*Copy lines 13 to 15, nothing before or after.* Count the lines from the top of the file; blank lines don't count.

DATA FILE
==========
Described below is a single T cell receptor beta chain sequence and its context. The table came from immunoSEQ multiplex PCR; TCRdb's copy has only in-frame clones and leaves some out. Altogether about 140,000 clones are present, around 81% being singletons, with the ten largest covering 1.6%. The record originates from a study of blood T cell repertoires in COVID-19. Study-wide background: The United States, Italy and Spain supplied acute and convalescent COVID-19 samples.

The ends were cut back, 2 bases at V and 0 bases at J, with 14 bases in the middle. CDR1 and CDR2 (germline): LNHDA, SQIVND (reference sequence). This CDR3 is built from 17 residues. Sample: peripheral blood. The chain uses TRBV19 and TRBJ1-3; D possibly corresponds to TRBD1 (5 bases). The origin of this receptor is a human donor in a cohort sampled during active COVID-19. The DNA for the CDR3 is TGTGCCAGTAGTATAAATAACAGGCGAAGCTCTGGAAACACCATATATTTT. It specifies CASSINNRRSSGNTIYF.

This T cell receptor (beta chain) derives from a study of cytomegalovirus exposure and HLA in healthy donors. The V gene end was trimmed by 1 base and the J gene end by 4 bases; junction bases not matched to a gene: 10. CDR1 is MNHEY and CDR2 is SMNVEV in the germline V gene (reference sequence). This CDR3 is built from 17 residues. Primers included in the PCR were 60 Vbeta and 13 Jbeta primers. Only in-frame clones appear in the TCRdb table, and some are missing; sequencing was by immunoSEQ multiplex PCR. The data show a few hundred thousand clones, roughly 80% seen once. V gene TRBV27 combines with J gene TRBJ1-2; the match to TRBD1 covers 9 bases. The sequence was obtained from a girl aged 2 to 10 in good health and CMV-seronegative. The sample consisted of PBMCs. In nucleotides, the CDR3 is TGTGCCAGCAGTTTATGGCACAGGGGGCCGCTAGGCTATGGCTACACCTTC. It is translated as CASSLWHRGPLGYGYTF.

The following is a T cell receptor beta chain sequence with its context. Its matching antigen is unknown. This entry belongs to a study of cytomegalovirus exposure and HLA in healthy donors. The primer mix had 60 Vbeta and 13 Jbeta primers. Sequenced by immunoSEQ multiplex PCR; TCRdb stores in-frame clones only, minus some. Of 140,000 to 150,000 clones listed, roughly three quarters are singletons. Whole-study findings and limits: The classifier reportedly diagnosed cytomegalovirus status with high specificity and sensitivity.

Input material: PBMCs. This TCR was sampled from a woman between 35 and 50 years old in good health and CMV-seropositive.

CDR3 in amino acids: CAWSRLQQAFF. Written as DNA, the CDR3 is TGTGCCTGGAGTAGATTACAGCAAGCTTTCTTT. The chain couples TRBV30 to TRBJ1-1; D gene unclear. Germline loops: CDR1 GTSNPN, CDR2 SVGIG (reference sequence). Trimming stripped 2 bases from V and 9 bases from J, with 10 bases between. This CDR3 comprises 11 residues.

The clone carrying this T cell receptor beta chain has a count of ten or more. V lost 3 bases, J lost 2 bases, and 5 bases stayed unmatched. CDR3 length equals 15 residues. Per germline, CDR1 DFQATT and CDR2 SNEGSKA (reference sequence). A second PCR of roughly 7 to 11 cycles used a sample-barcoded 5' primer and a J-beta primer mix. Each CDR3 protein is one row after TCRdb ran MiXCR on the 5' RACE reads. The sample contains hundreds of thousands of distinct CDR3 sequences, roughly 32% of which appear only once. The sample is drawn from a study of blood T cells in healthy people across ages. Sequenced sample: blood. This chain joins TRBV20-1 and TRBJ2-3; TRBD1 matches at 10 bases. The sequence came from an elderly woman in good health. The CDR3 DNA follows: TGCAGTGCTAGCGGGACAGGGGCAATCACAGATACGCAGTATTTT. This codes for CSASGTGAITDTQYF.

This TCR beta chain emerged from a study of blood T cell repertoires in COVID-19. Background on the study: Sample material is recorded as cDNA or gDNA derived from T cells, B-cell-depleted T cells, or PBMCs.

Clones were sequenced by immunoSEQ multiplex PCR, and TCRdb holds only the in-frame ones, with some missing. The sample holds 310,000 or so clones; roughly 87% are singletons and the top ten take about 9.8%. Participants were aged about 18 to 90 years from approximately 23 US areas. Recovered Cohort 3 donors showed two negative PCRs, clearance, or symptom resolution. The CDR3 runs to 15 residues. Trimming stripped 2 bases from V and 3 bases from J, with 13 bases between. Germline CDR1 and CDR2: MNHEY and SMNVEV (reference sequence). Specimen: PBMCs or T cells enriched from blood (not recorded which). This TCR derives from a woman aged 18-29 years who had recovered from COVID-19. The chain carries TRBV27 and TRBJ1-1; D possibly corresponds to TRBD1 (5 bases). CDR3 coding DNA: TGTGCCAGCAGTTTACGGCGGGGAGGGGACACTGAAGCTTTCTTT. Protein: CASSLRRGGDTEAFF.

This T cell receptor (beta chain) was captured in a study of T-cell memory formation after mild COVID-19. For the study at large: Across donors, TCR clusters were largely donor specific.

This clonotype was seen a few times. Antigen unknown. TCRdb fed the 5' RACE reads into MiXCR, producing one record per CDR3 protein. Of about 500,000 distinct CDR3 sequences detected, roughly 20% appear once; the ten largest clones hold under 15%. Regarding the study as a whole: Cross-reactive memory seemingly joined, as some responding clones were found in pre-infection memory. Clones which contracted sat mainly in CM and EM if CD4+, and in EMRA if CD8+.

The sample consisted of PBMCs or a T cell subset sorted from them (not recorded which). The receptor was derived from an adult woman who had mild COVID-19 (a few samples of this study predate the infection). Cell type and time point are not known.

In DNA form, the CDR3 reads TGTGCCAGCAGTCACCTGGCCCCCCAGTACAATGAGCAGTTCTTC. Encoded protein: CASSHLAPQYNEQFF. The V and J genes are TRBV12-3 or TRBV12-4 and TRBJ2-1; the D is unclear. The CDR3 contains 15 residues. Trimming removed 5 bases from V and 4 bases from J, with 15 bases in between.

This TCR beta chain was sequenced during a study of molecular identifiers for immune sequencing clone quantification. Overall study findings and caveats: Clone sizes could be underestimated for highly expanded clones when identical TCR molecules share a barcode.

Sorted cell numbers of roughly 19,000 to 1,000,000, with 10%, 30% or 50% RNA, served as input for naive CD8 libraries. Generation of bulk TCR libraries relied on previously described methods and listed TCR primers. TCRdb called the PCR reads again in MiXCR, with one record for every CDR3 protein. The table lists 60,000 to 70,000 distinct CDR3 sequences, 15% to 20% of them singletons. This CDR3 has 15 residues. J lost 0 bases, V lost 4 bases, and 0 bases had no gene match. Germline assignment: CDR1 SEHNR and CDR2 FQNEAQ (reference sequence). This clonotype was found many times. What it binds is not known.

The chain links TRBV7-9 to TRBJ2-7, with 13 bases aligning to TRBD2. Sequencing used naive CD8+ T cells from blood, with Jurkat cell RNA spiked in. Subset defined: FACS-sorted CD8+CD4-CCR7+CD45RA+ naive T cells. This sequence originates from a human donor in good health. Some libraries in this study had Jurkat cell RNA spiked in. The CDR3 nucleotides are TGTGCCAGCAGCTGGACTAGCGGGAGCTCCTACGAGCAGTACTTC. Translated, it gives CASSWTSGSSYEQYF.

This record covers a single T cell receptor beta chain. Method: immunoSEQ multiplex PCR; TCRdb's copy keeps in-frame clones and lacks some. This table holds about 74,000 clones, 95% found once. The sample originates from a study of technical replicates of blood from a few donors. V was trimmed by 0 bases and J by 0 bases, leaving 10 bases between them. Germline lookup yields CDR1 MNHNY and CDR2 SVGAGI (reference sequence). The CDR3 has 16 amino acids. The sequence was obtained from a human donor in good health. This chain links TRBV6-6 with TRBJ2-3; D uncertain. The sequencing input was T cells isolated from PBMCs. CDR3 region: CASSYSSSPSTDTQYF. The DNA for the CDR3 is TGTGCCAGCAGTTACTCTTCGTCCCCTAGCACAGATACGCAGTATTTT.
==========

In DNA form, the CDR3 reads TGTGCCAGCAGTCACCTGGCCCCCCAGTACAATGAGCAGTTCTTC. Encoded protein: CASSHLAPQYNEQFF. The V and J genes are TRBV12-3 or TRBV12-4 and TRBJ2-1; the D is unclear. The CDR3 contains 15 residues. Trimming removed 5 bases from V and 4 bases from J, with 15 bases in between.

This TCR beta chain was sequenced during a study of molecular identifiers for immune sequencing clone quantification. Overall study findings and caveats: Clone sizes could be underestimated for highly expanded clones when identical TCR molecules share a barcode.

Sorted cell numbers of roughly 19,000 to 1,000,000, with 10%, 30% or 50% RNA, served as input for naive CD8 libraries. Generation of bulk TCR libraries relied on previously described methods and listed TCR primers. TCRdb called the PCR reads again in MiXCR, with one record for every CDR3 protein. The table lists 60,000 to 70,000 distinct CDR3 sequences, 15% to 20% of them singletons. This CDR3 has 15 residues. J lost 0 bases, V lost 4 bases, and 0 bases had no gene match. Germline assignment: CDR1 SEHNR and CDR2 FQNEAQ (reference sequence). This clonotype was found many times. What it binds is not known.